Angiotensin-converting enzyme (ACE) inhibitors are among the most common medications used to treat patients with concomitant diabetes and hypertension. They are considered the first line of treatment for hypertension in this population. Several case studies have reported that ACE inhibitors can induce hypoglycemia in patients with diabetes. To our knowledge, however, ACE inhibitors have not been found to induce hypoglycemia in patients without diabetes. This report describes a patient without diabetes experiencing recurrent severe hypoglycemia induced by the ACE inhibitor lisinopril.
Angiotensin-converting enzyme (ACE) inhibitors are among the most common medications used to treat patients with concomitant hypertension and diabetes. They are considered the first line of treatment for hypertension in this population. ACE inhibitors can improve insulin sensitivity, which can lead to an approximately three- to four-fold increase in the risk of hypoglycemia in patients with diabetes, especially those receiving other hypoglycemic agents, in particular, sulfonylureas. In contrast, treatment with angiotensin receptor blockers is not associated with an increased risk of hypoglycemia. To our knowledge, ACE inhibitors have not been reported to induce hypoglycemia in patients without diabetes [1-7]. This report describes a patient without diabetes experiencing recurrent severe hypoglycemia induced by the ACE inhibitor lisinopril.
A 76-year-old woman with a past medical history of hypertension and no prior history of diabetes who was being treated with lisinopril presented to the ED with an abrupt onset of dysarthria and confusion. She was found to have hypoglycemia (blood glucose, 25 mg/dL), which responded to intravenous administration of 50 mL of 50% dextrose, with complete resolution of her symptoms. However, hypoglycemia recurred in less than one hour, and she was started on a 10% dextrose drip. Abdominal MRI showed a cystic pancreatic lesion around 1.1 cm in diameter, which was confirmed by endoscopic ultrasound (Figure 1).
The results of all other tests were within normal ranges, including high dose cosyntropin (250 µg) stimulation test, hemoglobin A1C concentration, and thyroid, kidney, and liver function tests (Table 1).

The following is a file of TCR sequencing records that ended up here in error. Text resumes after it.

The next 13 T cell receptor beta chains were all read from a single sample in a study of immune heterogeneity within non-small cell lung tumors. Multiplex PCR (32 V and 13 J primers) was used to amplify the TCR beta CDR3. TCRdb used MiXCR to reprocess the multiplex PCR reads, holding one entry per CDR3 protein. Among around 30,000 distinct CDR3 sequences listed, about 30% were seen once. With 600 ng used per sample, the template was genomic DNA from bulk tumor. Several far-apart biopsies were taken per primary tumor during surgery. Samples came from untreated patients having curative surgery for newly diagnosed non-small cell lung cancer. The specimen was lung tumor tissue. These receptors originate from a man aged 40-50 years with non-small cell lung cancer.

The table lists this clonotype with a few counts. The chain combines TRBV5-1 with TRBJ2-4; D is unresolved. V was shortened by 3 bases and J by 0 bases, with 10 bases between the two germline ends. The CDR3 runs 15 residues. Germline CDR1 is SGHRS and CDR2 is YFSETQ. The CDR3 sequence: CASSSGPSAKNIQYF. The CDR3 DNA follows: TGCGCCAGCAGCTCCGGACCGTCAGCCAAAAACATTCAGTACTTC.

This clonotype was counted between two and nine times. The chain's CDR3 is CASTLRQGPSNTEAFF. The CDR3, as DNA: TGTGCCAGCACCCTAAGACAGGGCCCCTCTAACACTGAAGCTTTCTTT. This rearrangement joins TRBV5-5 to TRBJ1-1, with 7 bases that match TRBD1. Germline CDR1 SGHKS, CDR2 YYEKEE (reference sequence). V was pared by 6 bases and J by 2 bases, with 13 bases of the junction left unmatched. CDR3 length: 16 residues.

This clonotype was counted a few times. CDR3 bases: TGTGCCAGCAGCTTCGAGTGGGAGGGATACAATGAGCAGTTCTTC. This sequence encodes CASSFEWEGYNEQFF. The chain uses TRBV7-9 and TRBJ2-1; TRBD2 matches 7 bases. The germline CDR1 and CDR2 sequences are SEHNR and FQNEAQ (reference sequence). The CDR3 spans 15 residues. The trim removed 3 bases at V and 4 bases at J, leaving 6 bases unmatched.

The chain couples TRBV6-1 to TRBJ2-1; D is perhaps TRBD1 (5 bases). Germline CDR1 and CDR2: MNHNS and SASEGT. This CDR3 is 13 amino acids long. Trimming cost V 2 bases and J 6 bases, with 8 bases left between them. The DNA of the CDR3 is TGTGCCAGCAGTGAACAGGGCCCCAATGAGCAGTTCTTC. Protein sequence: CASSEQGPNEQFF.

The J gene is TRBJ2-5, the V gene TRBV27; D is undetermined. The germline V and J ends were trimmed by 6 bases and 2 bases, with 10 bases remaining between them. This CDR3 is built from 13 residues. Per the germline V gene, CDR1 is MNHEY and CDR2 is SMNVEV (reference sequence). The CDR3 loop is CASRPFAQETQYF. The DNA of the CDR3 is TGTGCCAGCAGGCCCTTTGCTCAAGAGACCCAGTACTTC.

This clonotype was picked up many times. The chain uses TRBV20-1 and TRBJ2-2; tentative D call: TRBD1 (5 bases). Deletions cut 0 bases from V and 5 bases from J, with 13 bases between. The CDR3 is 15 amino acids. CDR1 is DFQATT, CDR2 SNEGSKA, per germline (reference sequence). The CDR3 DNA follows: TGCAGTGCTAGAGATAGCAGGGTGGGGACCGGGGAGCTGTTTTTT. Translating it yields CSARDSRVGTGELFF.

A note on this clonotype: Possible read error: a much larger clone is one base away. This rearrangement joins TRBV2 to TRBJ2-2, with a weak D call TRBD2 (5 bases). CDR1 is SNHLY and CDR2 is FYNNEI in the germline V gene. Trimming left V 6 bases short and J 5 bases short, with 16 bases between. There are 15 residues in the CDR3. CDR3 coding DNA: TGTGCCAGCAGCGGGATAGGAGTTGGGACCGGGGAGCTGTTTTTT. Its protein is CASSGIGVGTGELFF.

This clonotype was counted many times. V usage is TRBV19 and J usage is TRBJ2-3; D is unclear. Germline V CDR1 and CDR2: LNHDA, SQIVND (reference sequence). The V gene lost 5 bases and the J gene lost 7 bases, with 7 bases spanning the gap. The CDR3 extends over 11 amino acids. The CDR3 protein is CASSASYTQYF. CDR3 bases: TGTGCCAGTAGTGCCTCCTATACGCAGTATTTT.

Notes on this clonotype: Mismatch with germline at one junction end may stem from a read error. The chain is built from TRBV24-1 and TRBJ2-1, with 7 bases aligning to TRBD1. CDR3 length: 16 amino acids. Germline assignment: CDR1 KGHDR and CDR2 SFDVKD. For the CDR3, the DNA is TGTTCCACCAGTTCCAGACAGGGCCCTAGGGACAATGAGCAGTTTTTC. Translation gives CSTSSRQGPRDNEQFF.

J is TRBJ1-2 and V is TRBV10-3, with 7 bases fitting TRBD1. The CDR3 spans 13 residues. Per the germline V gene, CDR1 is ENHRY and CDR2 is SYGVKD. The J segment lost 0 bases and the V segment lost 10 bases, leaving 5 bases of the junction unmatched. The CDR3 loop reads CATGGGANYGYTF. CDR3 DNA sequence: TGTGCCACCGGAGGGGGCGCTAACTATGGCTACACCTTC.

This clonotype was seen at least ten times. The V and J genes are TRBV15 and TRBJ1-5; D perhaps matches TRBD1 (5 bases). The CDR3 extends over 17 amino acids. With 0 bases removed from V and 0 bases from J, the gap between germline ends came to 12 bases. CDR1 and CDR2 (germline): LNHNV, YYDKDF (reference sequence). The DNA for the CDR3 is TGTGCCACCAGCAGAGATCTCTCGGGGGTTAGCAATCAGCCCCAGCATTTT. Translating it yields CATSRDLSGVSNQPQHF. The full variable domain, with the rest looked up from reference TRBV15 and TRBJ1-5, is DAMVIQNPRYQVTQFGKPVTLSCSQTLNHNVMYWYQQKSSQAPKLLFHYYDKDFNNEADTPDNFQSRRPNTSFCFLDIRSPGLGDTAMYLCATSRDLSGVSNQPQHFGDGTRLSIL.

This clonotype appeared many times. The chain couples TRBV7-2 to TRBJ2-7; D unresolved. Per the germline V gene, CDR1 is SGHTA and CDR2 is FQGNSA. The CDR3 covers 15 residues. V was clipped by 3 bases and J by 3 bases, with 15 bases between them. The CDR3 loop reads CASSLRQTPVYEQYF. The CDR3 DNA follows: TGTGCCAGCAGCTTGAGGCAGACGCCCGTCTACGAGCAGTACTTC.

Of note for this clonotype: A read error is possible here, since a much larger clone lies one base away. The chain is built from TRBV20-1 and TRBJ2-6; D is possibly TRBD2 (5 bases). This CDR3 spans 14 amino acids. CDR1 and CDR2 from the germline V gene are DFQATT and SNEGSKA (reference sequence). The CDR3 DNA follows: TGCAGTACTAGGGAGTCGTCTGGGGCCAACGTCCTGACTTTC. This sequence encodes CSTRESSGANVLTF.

The patient was discharged but was readmitted a few days later with recurrent hypoglycemia. A 72-h fasting glucose test showed noninsulin-mediated hypoglycemia, with a blood glucose concentration of 51 mg/dL that occurred only after 10 h of fasting. Other tests showed an insulin concentration of 2 IU/mL, a c-peptide concentration of 0.7 ng/mL, a proinsulin concentration <7.5 pmol/L, an anti-insulin antibody concentration <0.4 uU/mL, negative results on a urine sulfonylurea screening test, and an elevated beta-hydroxybutyrate concentration of 23.4 mmol/L (Table 2).
Because she required a continuous 10% dextrose drip for a few days, the patient was started on diazoxide to control her blood glucose concentration. However, she developed deep venous thrombosis three days later, which led to discontinuation of diazoxide. Because she was admitted multiple times for recurrent hypoglycemia over three weeks, other causes of hypoglycemia were investigated (Figures 2-5).
A review showed that these episodes of hypoglycemia only occurred two weeks after her dose of lisinopril was increased from 10 mg to 20 mg for her uncontrolled hypertension. Lisinopril was discontinued, and the patient started on treatment with losartan. Monitoring of her blood glucose concentration showed that no additional episodes of hypoglycemia occurred after discontinuation of lisinopril.
Hypoglycemia is defined as a serum blood glucose level concentration <70 mg/dL accompanied by the Whipple triad. Symptoms of hypoglycemia may be mild (adrenergic symptoms) or worrisome (neuroglycopenic symptoms, including seizures), with the intensity of symptoms often being directly related to the level of hypoglycemia. The etiology of hypoglycemic events in patients with diabetes is usually related to the treatment of diabetes, such as overly high doses of insulin or a sulfonylurea. These episodes are considered nonalarming as patients can be treated quickly. The etiology of recurrent hypoglycemia in a patient without diabetes, however, is unclear, often requiring extensive patient workup. Causes of hypoglycemia in patients without diabetes may be as simple as adrenal insufficiency or as rare as endocrine neoplasia such as insulinoma [6, 8-10].